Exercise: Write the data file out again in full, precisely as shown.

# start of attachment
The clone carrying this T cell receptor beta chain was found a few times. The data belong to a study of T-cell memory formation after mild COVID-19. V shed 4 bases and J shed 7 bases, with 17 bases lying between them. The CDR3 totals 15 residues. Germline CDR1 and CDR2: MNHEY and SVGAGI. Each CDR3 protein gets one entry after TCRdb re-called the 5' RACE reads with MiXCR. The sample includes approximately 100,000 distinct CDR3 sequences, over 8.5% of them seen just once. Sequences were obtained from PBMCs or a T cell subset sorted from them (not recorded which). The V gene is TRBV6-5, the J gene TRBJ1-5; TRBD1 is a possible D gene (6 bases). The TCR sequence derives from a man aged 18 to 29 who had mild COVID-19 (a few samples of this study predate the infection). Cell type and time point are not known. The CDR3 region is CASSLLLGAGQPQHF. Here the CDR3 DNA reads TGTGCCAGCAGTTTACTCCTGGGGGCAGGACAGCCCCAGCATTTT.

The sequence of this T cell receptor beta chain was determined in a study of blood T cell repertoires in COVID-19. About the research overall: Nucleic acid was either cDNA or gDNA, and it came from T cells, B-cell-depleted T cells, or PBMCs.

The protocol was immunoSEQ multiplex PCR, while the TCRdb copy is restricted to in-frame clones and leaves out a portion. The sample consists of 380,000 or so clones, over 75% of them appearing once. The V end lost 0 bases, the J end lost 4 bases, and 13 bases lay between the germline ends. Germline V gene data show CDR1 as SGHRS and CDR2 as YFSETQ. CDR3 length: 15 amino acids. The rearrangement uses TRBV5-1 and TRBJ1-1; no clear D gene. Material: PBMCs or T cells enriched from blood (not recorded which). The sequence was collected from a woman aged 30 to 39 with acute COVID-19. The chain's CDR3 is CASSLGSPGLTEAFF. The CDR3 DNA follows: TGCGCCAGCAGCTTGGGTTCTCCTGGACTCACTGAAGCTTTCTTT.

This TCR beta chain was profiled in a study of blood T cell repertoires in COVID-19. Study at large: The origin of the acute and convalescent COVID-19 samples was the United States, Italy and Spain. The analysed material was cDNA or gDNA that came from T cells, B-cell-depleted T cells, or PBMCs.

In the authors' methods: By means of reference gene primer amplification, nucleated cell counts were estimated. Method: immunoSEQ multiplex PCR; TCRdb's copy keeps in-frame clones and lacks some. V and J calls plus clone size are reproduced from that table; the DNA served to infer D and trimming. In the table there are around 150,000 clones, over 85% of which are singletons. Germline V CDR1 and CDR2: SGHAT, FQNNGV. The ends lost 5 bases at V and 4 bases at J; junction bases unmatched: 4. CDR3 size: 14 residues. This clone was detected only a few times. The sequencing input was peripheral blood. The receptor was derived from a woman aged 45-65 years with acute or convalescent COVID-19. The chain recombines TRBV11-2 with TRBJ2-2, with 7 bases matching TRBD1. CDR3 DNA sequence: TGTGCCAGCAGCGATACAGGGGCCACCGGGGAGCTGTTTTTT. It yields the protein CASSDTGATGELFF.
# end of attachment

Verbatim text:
The clone carrying this T cell receptor beta chain was found a few times. The data belong to a study of T-cell memory formation after mild COVID-19. V shed 4 bases and J shed 7 bases, with 17 bases lying between them. The CDR3 totals 15 residues. Germline CDR1 and CDR2: MNHEY and SVGAGI. Each CDR3 protein gets one entry after TCRdb re-called the 5' RACE reads with MiXCR. The sample includes approximately 100,000 distinct CDR3 sequences, over 8.5% of them seen just once. Sequences were obtained from PBMCs or a T cell subset sorted from them (not recorded which). The V gene is TRBV6-5, the J gene TRBJ1-5; TRBD1 is a possible D gene (6 bases). The TCR sequence derives from a man aged 18 to 29 who had mild COVID-19 (a few samples of this study predate the infection). Cell type and time point are not known. The CDR3 region is CASSLLLGAGQPQHF. Here the CDR3 DNA reads TGTGCCAGCAGTTTACTCCTGGGGGCAGGACAGCCCCAGCATTTT.

The sequence of this T cell receptor beta chain was determined in a study of blood T cell repertoires in COVID-19. About the research overall: Nucleic acid was either cDNA or gDNA, and it came from T cells, B-cell-depleted T cells, or PBMCs.

The protocol was immunoSEQ multiplex PCR, while the TCRdb copy is restricted to in-frame clones and leaves out a portion. The sample consists of 380,000 or so clones, over 75% of them appearing once. The V end lost 0 bases, the J end lost 4 bases, and 13 bases lay between the germline ends. Germline V gene data show CDR1 as SGHRS and CDR2 as YFSETQ. CDR3 length: 15 amino acids. The rearrangement uses TRBV5-1 and TRBJ1-1; no clear D gene. Material: PBMCs or T cells enriched from blood (not recorded which). The sequence was collected from a woman aged 30 to 39 with acute COVID-19. The chain's CDR3 is CASSLGSPGLTEAFF. The CDR3 DNA follows: TGCGCCAGCAGCTTGGGTTCTCCTGGACTCACTGAAGCTTTCTTT.

This TCR beta chain was profiled in a study of blood T cell repertoires in COVID-19. Study at large: The origin of the acute and convalescent COVID-19 samples was the United States, Italy and Spain. The analysed material was cDNA or gDNA that came from T cells, B-cell-depleted T cells, or PBMCs.

In the authors' methods: By means of reference gene primer amplification, nucleated cell counts were estimated. Method: immunoSEQ multiplex PCR; TCRdb's copy keeps in-frame clones and lacks some. V and J calls plus clone size are reproduced from that table; the DNA served to infer D and trimming. In the table there are around 150,000 clones, over 85% of which are singletons. Germline V CDR1 and CDR2: SGHAT, FQNNGV. The ends lost 5 bases at V and 4 bases at J; junction bases unmatched: 4. CDR3 size: 14 residues. This clone was detected only a few times. The sequencing input was peripheral blood. The receptor was derived from a woman aged 45-65 years with acute or convalescent COVID-19. The chain recombines TRBV11-2 with TRBJ2-2, with 7 bases matching TRBD1. CDR3 DNA sequence: TGTGCCAGCAGCGATACAGGGGCCACCGGGGAGCTGTTTTTT. It yields the protein CASSDTGATGELFF.